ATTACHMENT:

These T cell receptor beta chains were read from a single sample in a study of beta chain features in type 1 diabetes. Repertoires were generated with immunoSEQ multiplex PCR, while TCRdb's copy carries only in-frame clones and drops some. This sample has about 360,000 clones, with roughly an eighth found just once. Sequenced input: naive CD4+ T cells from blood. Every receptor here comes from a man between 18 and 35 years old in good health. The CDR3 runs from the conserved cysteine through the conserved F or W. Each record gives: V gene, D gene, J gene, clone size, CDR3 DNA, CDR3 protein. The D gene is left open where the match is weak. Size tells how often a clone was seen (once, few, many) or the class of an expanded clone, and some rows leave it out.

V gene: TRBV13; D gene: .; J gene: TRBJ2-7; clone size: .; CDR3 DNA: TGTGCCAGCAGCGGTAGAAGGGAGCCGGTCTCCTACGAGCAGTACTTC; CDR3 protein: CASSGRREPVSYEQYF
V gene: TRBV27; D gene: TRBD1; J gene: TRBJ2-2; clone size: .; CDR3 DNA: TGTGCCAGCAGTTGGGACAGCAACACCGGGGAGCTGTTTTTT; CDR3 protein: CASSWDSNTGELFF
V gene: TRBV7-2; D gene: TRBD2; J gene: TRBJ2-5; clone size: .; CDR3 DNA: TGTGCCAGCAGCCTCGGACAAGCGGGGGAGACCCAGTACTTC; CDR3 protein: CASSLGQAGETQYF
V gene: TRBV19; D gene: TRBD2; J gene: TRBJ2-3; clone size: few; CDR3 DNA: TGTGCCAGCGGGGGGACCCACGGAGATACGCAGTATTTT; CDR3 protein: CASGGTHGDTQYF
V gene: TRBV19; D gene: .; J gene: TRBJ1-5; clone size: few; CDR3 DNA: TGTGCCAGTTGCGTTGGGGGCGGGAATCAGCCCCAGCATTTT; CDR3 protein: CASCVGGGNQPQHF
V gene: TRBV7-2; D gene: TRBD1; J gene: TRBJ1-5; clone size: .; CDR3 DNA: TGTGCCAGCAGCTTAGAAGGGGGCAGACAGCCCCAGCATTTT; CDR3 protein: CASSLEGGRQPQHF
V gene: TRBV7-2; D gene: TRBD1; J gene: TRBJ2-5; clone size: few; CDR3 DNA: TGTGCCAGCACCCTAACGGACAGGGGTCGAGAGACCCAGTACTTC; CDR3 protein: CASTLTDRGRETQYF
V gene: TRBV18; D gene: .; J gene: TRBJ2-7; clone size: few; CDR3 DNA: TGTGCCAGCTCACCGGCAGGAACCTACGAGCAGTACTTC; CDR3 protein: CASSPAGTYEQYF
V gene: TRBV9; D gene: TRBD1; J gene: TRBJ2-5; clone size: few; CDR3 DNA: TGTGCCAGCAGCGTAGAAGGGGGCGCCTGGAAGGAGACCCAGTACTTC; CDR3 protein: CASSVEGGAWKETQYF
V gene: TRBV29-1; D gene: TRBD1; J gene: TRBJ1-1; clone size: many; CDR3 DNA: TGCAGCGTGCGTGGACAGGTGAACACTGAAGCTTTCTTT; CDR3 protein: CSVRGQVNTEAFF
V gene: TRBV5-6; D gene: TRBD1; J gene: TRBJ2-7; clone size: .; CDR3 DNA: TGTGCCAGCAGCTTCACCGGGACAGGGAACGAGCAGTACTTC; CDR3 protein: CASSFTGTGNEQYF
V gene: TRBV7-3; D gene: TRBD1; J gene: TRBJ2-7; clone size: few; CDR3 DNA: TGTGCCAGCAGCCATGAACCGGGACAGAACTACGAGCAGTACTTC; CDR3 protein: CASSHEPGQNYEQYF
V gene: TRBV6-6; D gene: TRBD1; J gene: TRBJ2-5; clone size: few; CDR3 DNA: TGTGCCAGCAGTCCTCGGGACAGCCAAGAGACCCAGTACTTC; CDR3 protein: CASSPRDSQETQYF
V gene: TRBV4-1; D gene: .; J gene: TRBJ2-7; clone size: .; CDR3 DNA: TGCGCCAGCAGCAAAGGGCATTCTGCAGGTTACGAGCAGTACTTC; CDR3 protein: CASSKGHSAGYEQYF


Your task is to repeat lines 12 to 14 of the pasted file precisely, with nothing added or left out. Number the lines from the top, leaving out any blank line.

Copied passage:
V gene: TRBV5-6; D gene: TRBD1; J gene: TRBJ2-7; clone size: .; CDR3 DNA: TGTGCCAGCAGCTTCACCGGGACAGGGAACGAGCAGTACTTC; CDR3 protein: CASSFTGTGNEQYF
V gene: TRBV7-3; D gene: TRBD1; J gene: TRBJ2-7; clone size: few; CDR3 DNA: TGTGCCAGCAGCCATGAACCGGGACAGAACTACGAGCAGTACTTC; CDR3 protein: CASSHEPGQNYEQYF
V gene: TRBV6-6; D gene: TRBD1; J gene: TRBJ2-5; clone size: few; CDR3 DNA: TGTGCCAGCAGTCCTCGGGACAGCCAAGAGACCCAGTACTTC; CDR3 protein: CASSPRDSQETQYF